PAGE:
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Re: [PATCH 0/5] splice: locking changes and code refactoring

To: Christoph Hellwig <hch@xxxxxxxxxxxxx>
Subject: Re: [PATCH 0/5] splice: locking changes and code refactoring
From: Al Viro <viro@xxxxxxxxxxxxxxxxxx>
Date: Wed, 15 Jan 2014 18:10:27 +0000
Cc: Jens Axboe <axboe@xxxxxxxxx>, Mark Fasheh <mfasheh@xxxxxxxx>, Joel Becker <jlbec@xxxxxxxxxxxx>, linux-fsdevel@xxxxxxxxxxxxxxx, xfs@xxxxxxxxxxx, Linus Torvalds <torvalds@xxxxxxxxxxxxxxxxxxxx>, Sage Weil <sage@xxxxxxxxxxx>, Steve French <sfrench@xxxxxxxxx>
Delivered-to: xfs@xxxxxxxxxxx
In-reply-to: <20140114172033.GU10323@xxxxxxxxxxxxxxxxxx>
References: <20131212181459.994196463@xxxxxxxxxxxxxxxxxxxxxx> <20140113141416.GA30117@xxxxxxxxxxxxx> <20140113235646.GR10323@xxxxxxxxxxxxxxxxxx> <20140114132207.GA25170@xxxxxxxxxxxxx> <20140114172033.GU10323@xxxxxxxxxxxxxxxxxx>
Sender: Al Viro <viro@xxxxxxxxxxxxxxxx>
User-agent: Mutt/1.5.21 (2010-09-15)
On Tue, Jan 14, 2014 at 05:20:33PM +0000, Al Viro wrote:
> And that's less than half of fs/*...  I'm not saying that the current
> situation on the write side is good; hell, just the mess with write/aio_write
> alone is ugly enough - we have
>       * a bunch of file_operations without ->aio_write(); simple enough.
>       * a bunch with ->write == do_sync_write.  Also simple.
>       * several with NULL ->write and non-NULL ->aio_write(); same as
> do_sync_write() for ->write (socket, android/logger, kmsg, macvtap)
>       * several with ->aio_write being an optimized equivalent of
> do_sync_write() (blackhole for /dev/null and /dev/zero, error for bad_inode)
>       * 9p cached with its "oh, but if we have O_DIRECT we want ->write()
> to be different" (why not use a separate file_operations, then?  It's not
> as if ->open() couldn't switch to it if it sees O_DIRECT...)
>       * two infinibad things (ipath and qib), with completely unrelated
> semantics on write(2) and writev(2) (the latter shared with aio).  As in
> "writev() of a single-element iovec array does things that do not even
> resemble what write() of the same data would've done".  Yes, really - check
> for yourself.
>       * snd_pcm - hell knows; it might be that it tries to collect the
> data from iovec and push it in one go, as if it was a single write, but
> then it might be something as bogus as what ipath is doing...
>       * gadgetfs - hell knows; ep_write() seems to be doing something
> beyond what ep_aio_write() does, but I haven't traced them down the call
> chain...  That one, BTW, won't be fun for splice - looks like it cares
> about datagram boundaries a lot, so it's not obvious what the semantics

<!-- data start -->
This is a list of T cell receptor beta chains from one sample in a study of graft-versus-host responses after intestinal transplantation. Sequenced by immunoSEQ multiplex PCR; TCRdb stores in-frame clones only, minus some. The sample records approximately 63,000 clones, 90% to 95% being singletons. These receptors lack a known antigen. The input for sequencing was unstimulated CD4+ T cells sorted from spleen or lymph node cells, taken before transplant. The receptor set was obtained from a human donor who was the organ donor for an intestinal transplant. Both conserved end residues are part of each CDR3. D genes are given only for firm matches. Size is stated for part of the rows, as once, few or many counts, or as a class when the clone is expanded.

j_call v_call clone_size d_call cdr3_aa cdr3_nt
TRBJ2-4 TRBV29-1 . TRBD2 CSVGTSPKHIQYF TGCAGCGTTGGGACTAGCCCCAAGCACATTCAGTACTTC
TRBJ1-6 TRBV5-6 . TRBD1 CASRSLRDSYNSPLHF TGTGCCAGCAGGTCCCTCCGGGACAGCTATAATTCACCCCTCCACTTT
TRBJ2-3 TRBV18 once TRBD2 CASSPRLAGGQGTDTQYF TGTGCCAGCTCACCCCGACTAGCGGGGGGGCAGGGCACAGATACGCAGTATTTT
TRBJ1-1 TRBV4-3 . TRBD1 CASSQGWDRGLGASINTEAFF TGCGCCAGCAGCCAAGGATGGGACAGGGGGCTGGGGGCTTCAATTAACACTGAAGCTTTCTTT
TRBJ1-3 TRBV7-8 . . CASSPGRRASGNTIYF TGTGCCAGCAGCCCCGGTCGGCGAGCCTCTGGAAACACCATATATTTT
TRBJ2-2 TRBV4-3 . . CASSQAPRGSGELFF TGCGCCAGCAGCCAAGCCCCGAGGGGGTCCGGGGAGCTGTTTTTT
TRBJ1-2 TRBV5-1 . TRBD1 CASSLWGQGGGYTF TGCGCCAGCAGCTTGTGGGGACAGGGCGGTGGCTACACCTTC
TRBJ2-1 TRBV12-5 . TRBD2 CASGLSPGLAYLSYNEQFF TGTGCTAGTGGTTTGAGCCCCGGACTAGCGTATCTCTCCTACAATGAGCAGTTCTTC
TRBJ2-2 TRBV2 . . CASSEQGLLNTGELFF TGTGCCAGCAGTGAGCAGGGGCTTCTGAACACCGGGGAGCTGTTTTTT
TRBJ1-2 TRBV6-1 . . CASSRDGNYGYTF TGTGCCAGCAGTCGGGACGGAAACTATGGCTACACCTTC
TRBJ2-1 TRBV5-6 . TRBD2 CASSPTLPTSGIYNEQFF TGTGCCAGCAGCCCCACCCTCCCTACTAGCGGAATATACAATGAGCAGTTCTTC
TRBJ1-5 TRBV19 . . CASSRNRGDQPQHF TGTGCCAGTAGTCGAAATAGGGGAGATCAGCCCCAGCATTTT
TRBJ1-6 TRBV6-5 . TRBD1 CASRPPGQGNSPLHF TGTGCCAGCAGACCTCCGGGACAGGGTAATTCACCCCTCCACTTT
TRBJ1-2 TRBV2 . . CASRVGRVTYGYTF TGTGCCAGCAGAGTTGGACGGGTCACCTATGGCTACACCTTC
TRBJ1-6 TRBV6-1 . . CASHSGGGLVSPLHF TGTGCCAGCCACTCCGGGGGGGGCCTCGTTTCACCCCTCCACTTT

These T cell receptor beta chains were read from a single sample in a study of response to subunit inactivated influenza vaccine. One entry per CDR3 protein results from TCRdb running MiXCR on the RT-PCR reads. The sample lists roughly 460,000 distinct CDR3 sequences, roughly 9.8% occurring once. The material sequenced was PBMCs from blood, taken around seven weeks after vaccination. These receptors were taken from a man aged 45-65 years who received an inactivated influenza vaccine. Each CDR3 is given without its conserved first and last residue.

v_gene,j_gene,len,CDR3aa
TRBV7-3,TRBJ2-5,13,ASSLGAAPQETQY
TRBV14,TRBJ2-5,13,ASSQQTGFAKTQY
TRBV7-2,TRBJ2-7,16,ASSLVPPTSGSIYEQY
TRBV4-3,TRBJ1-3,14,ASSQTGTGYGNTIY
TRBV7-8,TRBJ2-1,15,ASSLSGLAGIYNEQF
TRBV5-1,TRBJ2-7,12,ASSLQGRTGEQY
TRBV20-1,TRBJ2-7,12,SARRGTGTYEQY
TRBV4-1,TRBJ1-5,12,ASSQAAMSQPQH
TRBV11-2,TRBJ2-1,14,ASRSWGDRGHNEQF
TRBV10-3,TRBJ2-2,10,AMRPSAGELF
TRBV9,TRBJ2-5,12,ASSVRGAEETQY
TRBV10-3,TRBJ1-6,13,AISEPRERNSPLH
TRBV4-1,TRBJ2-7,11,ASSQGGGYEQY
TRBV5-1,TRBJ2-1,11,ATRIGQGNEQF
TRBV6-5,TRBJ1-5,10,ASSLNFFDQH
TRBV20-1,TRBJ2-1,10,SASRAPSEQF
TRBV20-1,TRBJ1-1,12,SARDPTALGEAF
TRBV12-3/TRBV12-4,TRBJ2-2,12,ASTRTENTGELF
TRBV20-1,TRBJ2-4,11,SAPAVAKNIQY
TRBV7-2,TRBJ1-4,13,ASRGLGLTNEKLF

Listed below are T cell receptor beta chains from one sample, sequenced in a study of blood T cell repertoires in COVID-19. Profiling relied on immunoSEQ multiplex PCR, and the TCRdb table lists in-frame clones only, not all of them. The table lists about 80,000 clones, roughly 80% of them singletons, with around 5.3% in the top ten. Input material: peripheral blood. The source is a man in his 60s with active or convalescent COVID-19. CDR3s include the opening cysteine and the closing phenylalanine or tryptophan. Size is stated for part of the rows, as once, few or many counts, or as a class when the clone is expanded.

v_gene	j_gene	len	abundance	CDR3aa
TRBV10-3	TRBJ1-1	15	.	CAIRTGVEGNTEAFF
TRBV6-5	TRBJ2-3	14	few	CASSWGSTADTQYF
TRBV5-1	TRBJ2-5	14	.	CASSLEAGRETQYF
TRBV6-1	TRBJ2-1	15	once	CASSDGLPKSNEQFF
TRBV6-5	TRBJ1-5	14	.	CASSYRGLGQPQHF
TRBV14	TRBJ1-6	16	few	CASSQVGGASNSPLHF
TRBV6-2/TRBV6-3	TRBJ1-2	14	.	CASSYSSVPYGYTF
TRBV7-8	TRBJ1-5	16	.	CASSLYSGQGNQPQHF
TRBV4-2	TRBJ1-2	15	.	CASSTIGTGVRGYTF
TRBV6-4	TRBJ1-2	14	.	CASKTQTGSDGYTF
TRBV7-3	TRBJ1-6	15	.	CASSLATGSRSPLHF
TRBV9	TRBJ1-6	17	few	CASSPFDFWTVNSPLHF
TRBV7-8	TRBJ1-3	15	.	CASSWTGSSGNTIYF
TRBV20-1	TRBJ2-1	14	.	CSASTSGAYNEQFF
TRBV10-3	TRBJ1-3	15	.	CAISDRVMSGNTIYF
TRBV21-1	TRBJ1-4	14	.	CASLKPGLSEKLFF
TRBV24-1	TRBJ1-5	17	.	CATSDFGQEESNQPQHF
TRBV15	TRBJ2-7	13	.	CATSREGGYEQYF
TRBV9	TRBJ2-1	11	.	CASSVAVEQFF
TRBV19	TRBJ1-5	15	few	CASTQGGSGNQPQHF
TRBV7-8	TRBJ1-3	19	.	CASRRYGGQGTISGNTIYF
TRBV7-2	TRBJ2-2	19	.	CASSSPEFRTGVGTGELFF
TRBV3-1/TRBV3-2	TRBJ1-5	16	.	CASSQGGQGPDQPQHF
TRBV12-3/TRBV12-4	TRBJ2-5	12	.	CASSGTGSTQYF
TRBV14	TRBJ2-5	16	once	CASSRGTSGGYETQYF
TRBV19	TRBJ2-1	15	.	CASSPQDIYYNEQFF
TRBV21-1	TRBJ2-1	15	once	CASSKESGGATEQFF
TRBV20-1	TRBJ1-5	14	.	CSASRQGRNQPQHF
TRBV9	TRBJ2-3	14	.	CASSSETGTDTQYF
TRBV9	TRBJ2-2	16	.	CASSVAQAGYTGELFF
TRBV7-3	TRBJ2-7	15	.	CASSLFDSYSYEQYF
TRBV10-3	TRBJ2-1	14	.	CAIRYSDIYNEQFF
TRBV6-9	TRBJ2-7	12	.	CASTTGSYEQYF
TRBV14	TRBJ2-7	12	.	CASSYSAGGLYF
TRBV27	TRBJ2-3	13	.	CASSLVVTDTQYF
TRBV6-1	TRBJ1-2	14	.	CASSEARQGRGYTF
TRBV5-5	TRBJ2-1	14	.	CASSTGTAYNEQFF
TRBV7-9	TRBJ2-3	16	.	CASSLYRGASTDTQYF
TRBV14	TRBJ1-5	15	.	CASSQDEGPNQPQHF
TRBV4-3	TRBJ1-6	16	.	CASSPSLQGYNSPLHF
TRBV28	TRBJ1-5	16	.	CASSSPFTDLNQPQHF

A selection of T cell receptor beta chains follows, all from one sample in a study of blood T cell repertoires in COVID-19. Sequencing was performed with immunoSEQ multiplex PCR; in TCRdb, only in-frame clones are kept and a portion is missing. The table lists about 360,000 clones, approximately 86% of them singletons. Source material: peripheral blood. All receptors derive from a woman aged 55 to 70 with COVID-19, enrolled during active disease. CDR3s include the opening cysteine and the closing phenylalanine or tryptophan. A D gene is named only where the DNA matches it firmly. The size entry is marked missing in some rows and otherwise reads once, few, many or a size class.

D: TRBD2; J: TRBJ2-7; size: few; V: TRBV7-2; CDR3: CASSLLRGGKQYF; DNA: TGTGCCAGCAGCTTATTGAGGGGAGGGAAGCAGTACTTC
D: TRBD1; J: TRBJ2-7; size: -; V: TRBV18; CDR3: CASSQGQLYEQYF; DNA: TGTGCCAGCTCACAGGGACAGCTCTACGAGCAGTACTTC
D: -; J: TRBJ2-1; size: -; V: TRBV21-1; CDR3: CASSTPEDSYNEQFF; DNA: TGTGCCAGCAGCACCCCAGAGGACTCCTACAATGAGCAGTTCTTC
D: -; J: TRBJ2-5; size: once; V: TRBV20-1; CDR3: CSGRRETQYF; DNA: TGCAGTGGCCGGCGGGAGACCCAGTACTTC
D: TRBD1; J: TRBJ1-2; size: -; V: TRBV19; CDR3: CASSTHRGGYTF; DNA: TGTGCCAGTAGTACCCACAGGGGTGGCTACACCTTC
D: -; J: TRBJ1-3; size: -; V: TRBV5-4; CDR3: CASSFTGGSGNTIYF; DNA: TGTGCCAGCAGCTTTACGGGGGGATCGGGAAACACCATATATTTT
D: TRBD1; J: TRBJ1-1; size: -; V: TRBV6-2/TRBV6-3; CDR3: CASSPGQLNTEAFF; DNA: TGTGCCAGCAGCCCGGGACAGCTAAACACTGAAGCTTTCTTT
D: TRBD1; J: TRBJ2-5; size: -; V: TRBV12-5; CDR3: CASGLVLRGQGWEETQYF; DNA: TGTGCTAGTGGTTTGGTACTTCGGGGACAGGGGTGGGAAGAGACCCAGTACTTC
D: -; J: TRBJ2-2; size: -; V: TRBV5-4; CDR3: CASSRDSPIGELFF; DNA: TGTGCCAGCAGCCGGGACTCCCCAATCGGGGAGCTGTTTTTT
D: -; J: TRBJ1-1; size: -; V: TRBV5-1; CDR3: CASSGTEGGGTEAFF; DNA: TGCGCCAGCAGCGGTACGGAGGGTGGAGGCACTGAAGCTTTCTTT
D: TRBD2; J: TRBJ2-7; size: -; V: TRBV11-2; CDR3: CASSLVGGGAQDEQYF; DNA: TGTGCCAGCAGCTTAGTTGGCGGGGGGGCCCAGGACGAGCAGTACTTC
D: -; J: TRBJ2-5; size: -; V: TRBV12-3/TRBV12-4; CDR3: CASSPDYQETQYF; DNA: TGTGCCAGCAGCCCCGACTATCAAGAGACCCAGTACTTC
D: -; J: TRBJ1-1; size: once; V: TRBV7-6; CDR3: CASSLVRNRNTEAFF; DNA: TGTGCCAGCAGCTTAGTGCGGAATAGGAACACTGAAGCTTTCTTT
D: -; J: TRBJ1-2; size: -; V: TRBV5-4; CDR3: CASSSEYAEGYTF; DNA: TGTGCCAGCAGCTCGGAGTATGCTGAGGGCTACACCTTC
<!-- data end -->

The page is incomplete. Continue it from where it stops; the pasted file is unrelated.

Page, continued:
> should be.
>       * lustre.  I _think_ do_sync_write() would work there, but I'm might
> be easily missing something in all those layers of obfusca^Wgood software
> development practices.

BTW, ->read/->aio_read situation is only slighlty better - of file_operations
instances that have ->aio_read, most have do_sync_read() for ->read() (as
they ought to).  Exceptions:
        * 9p O_DIRECT (again)
        * NULL ->read where do_sync_read ought to be (socket, macvtap)
        * optimized ->read (/dev/zero, /dev/null, bad_inode)
        * snd_pcm - magic.  It (and its ->aio_write counterpart) wants exactly
one iovec per channel.  IOW, it's not a general-purpose ->aio_{read,write}
at all - it's a magic API shoehorned into readv(2)/writev(2) (and aio
IOCB_CMD_P{READ,WRITE}V as well).
        * lustre - probably could live with do_sync_read(), but there might
be stack footprint considerations or some really weird magic going on
(the difference is that instead of iocb on stack they appear to be using
per-thread one allocated on heap and hashed by pid, of all things).
It's really weird - they end up doing repeated hash lookups for that
per-thread wastebasket of a structure on different levels of call chain.
Looks like they have swept a lot of local variables of a lot of functions
into that thing; worse, it appears to be one of several dynamically allocated
bits of that thing, hidden behind a bunch of wrappers...  Overall feel is
Lovecraftian, complete with lurking horrors of the deep...  BTW, its ->aio_read
would better never return -EIOCBQUEUED - its ->read does *not* wait for
completion of iocb it has submitted.
        * gadgetfs - it appears to be seriously datagram-oriented; basically,
they want to reduce readv/writev to read/write, not the other way round.

> BTW, speaking of ->aio_write() - why the devil do we pass the pos
> argument (long long, at that) separately, when all call sites provably
> have it equal to iocb->ki_pos?  If nothing else, on a bunch of architectures
> it makes the difference between passing arguments in registers and spilling
> them on stack; moreover, if we do something and only then call
> generic_file_aio_write(), we get to propagate it all way down.  And
> generic_file_aio_write() has had explicit BUG_ON(iocb->ki_pos != pos)
> since 2.5.55, for crying out loud...

The same goes for ->aio_read() (except for s/2.5.55/2.5.39/)...

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